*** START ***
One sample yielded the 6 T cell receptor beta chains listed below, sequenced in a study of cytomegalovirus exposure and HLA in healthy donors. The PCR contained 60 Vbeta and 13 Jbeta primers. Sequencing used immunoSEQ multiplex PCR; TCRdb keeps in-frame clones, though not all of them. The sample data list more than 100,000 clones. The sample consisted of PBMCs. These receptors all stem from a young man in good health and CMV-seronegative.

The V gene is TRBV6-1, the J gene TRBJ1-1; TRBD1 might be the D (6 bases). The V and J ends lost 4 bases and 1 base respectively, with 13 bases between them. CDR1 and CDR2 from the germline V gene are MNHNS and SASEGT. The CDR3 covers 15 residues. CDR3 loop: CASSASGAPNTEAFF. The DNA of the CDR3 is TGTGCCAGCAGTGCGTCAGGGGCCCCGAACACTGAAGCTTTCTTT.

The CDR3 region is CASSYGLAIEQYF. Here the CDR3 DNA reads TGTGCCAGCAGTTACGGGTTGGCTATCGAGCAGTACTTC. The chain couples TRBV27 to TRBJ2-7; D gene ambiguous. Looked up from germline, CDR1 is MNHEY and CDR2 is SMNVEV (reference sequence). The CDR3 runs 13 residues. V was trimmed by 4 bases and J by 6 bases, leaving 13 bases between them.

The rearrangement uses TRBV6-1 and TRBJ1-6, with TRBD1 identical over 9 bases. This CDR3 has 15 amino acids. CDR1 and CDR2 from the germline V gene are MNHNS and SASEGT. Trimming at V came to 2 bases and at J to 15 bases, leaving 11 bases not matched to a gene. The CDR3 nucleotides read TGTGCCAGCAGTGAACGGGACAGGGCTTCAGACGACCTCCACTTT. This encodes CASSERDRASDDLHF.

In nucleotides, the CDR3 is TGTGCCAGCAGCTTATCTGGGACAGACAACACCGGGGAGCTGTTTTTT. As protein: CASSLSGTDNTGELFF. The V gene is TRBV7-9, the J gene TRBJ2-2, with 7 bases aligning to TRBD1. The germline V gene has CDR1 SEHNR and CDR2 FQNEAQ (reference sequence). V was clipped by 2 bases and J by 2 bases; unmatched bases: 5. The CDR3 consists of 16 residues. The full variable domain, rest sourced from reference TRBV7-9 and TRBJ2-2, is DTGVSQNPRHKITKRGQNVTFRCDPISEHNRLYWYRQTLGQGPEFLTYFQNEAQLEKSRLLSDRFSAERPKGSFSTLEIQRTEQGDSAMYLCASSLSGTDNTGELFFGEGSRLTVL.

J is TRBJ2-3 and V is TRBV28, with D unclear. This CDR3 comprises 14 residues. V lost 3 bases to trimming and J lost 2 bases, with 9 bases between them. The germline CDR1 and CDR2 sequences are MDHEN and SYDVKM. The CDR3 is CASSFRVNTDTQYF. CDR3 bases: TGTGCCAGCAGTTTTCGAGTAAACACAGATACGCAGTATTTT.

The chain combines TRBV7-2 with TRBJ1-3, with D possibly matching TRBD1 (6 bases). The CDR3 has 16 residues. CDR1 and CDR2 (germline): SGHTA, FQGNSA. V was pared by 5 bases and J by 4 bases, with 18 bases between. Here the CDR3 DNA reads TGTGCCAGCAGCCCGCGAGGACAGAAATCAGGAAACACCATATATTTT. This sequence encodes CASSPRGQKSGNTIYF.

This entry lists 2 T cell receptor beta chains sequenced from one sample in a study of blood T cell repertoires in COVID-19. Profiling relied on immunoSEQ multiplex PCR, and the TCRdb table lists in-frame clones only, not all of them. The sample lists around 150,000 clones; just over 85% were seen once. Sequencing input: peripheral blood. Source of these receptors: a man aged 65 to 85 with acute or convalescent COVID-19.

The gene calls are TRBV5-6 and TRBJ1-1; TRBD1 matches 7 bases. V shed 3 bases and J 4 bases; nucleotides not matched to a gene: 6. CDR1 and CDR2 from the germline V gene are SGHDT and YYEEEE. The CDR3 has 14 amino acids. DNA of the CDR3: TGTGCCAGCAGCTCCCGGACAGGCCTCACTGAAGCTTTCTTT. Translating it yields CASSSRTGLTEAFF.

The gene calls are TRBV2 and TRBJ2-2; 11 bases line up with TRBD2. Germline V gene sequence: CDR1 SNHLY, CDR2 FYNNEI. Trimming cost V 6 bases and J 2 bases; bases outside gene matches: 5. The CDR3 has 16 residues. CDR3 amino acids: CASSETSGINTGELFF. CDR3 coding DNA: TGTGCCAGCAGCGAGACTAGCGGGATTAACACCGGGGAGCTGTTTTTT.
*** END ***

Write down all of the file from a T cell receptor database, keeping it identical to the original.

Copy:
One sample yielded the 6 T cell receptor beta chains listed below, sequenced in a study of cytomegalovirus exposure and HLA in healthy donors. The PCR contained 60 Vbeta and 13 Jbeta primers. Sequencing used immunoSEQ multiplex PCR; TCRdb keeps in-frame clones, though not all of them. The sample data list more than 100,000 clones. The sample consisted of PBMCs. These receptors all stem from a young man in good health and CMV-seronegative.

The V gene is TRBV6-1, the J gene TRBJ1-1; TRBD1 might be the D (6 bases). The V and J ends lost 4 bases and 1 base respectively, with 13 bases between them. CDR1 and CDR2 from the germline V gene are MNHNS and SASEGT. The CDR3 covers 15 residues. CDR3 loop: CASSASGAPNTEAFF. The DNA of the CDR3 is TGTGCCAGCAGTGCGTCAGGGGCCCCGAACACTGAAGCTTTCTTT.

The CDR3 region is CASSYGLAIEQYF. Here the CDR3 DNA reads TGTGCCAGCAGTTACGGGTTGGCTATCGAGCAGTACTTC. The chain couples TRBV27 to TRBJ2-7; D gene ambiguous. Looked up from germline, CDR1 is MNHEY and CDR2 is SMNVEV (reference sequence). The CDR3 runs 13 residues. V was trimmed by 4 bases and J by 6 bases, leaving 13 bases between them.

The rearrangement uses TRBV6-1 and TRBJ1-6, with TRBD1 identical over 9 bases. This CDR3 has 15 amino acids. CDR1 and CDR2 from the germline V gene are MNHNS and SASEGT. Trimming at V came to 2 bases and at J to 15 bases, leaving 11 bases not matched to a gene. The CDR3 nucleotides read TGTGCCAGCAGTGAACGGGACAGGGCTTCAGACGACCTCCACTTT. This encodes CASSERDRASDDLHF.

In nucleotides, the CDR3 is TGTGCCAGCAGCTTATCTGGGACAGACAACACCGGGGAGCTGTTTTTT. As protein: CASSLSGTDNTGELFF. The V gene is TRBV7-9, the J gene TRBJ2-2, with 7 bases aligning to TRBD1. The germline V gene has CDR1 SEHNR and CDR2 FQNEAQ (reference sequence). V was clipped by 2 bases and J by 2 bases; unmatched bases: 5. The CDR3 consists of 16 residues. The full variable domain, rest sourced from reference TRBV7-9 and TRBJ2-2, is DTGVSQNPRHKITKRGQNVTFRCDPISEHNRLYWYRQTLGQGPEFLTYFQNEAQLEKSRLLSDRFSAERPKGSFSTLEIQRTEQGDSAMYLCASSLSGTDNTGELFFGEGSRLTVL.

J is TRBJ2-3 and V is TRBV28, with D unclear. This CDR3 comprises 14 residues. V lost 3 bases to trimming and J lost 2 bases, with 9 bases between them. The germline CDR1 and CDR2 sequences are MDHEN and SYDVKM. The CDR3 is CASSFRVNTDTQYF. CDR3 bases: TGTGCCAGCAGTTTTCGAGTAAACACAGATACGCAGTATTTT.

The chain combines TRBV7-2 with TRBJ1-3, with D possibly matching TRBD1 (6 bases). The CDR3 has 16 residues. CDR1 and CDR2 (germline): SGHTA, FQGNSA. V was pared by 5 bases and J by 4 bases, with 18 bases between. Here the CDR3 DNA reads TGTGCCAGCAGCCCGCGAGGACAGAAATCAGGAAACACCATATATTTT. This sequence encodes CASSPRGQKSGNTIYF.

This entry lists 2 T cell receptor beta chains sequenced from one sample in a study of blood T cell repertoires in COVID-19. Profiling relied on immunoSEQ multiplex PCR, and the TCRdb table lists in-frame clones only, not all of them. The sample lists around 150,000 clones; just over 85% were seen once. Sequencing input: peripheral blood. Source of these receptors: a man aged 65 to 85 with acute or convalescent COVID-19.

The gene calls are TRBV5-6 and TRBJ1-1; TRBD1 matches 7 bases. V shed 3 bases and J 4 bases; nucleotides not matched to a gene: 6. CDR1 and CDR2 from the germline V gene are SGHDT and YYEEEE. The CDR3 has 14 amino acids. DNA of the CDR3: TGTGCCAGCAGCTCCCGGACAGGCCTCACTGAAGCTTTCTTT. Translating it yields CASSSRTGLTEAFF.

The gene calls are TRBV2 and TRBJ2-2; 11 bases line up with TRBD2. Germline V gene sequence: CDR1 SNHLY, CDR2 FYNNEI. Trimming cost V 6 bases and J 2 bases; bases outside gene matches: 5. The CDR3 has 16 residues. CDR3 amino acids: CASSETSGINTGELFF. CDR3 coding DNA: TGTGCCAGCAGCGAGACTAGCGGGATTAACACCGGGGAGCTGTTTTTT.